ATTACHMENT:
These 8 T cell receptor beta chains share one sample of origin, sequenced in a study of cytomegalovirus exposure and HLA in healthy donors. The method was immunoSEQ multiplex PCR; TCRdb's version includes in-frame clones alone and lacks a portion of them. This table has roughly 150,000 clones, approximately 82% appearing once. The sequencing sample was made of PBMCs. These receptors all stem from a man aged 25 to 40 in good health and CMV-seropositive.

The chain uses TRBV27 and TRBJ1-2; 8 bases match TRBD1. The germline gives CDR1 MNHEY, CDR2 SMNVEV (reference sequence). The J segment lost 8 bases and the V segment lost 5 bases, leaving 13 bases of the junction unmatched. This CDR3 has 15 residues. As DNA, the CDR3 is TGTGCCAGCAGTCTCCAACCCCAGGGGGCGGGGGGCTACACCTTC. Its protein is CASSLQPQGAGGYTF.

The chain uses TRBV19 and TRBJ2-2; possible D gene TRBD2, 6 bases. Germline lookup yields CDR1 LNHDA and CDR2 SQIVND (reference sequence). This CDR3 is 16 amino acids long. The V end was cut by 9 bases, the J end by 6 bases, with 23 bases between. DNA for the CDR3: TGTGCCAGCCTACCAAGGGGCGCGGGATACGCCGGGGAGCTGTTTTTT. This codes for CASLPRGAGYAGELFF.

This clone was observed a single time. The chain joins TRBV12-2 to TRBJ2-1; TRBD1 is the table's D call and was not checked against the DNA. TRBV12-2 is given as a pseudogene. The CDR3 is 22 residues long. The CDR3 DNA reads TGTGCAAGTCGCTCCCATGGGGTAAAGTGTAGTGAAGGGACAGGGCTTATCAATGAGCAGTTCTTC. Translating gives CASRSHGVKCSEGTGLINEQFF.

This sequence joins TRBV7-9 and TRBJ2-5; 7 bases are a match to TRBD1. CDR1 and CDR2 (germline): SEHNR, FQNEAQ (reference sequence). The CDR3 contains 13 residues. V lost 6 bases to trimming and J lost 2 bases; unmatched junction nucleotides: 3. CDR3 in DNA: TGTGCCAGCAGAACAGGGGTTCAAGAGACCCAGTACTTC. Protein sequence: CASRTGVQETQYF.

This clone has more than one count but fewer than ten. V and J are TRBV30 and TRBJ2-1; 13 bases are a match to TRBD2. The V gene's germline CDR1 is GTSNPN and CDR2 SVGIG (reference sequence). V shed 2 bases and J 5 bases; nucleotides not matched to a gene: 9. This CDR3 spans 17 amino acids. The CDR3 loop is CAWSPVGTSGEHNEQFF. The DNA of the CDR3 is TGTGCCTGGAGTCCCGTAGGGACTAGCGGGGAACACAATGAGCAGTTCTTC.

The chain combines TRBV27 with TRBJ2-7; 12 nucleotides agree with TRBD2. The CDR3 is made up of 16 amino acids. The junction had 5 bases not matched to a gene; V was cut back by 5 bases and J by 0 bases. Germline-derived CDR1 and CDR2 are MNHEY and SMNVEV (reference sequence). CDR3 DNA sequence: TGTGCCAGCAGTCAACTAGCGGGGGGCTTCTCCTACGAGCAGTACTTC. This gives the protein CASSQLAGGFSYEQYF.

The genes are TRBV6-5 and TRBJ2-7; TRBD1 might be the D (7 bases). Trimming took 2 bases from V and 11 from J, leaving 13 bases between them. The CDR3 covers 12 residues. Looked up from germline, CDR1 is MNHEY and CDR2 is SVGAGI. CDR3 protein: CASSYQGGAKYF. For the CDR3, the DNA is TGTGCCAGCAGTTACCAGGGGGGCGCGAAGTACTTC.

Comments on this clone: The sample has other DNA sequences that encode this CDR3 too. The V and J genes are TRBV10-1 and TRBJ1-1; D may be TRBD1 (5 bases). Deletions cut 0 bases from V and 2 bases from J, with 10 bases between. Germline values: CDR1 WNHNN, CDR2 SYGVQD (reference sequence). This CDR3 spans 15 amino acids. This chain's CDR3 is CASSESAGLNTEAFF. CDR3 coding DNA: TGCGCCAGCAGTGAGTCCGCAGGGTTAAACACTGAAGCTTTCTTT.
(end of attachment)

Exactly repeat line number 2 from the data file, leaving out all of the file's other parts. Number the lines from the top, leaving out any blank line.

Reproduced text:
The chain uses TRBV27 and TRBJ1-2; 8 bases match TRBD1. The germline gives CDR1 MNHEY, CDR2 SMNVEV (reference sequence). The J segment lost 8 bases and the V segment lost 5 bases, leaving 13 bases of the junction unmatched. This CDR3 has 15 residues. As DNA, the CDR3 is TGTGCCAGCAGTCTCCAACCCCAGGGGGCGGGGGGCTACACCTTC. Its protein is CASSLQPQGAGGYTF.